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Regulatory News | 10 April 2017 | By Michael Mezher
The European Medicines Agency (EMA) has proposed to change the agency's guideline for investigating drug interactions.
The guideline, last updated in 2012, details how drugmakers should conduct interaction studies to evaluate the potential for drug-drug and drug-food interactions.
"Drug-drug interactions are a common problem during drug treatment and give rise to a large number of hospital admissions as a result of medically important, sometimes serious or even fatal adverse events," EMA writes in its current guideline.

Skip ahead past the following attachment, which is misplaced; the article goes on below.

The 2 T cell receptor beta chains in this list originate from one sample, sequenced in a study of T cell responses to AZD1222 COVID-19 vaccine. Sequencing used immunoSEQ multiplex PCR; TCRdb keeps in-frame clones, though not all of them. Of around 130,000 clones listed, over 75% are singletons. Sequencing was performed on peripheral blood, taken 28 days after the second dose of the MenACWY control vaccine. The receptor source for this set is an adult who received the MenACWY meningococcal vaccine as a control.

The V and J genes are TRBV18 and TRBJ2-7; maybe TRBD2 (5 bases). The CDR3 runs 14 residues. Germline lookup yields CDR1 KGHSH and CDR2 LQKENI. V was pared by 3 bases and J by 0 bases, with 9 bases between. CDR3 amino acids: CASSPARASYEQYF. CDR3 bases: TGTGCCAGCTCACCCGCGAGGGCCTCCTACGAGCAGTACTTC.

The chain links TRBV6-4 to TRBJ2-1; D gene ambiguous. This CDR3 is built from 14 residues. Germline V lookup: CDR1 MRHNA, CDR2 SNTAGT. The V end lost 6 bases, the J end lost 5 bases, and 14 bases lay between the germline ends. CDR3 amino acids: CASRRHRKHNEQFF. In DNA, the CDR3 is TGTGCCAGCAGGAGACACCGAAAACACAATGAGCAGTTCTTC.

The agency also says that studying drug interactions is growing more important as the European population ages, with more patients taking multiple drugs simultaneously.
According to the concept paper, the guideline needs to be updated to add additional study design recommendations and considerations, as well as clarifications on a handful of issues covered by the previous revision related to in vitro and in vivo studies and labelling.
As such, EMA is asking stakeholders, including drugmakers, academia, healthcare professionals and other regulators, to provide input on the concept paper during a three-month public consultation.
Following the public consultation, EMA says it will begin working on draft revisions, taking into account the comments received.
Tags: drug-drug interaction, drug-food interaction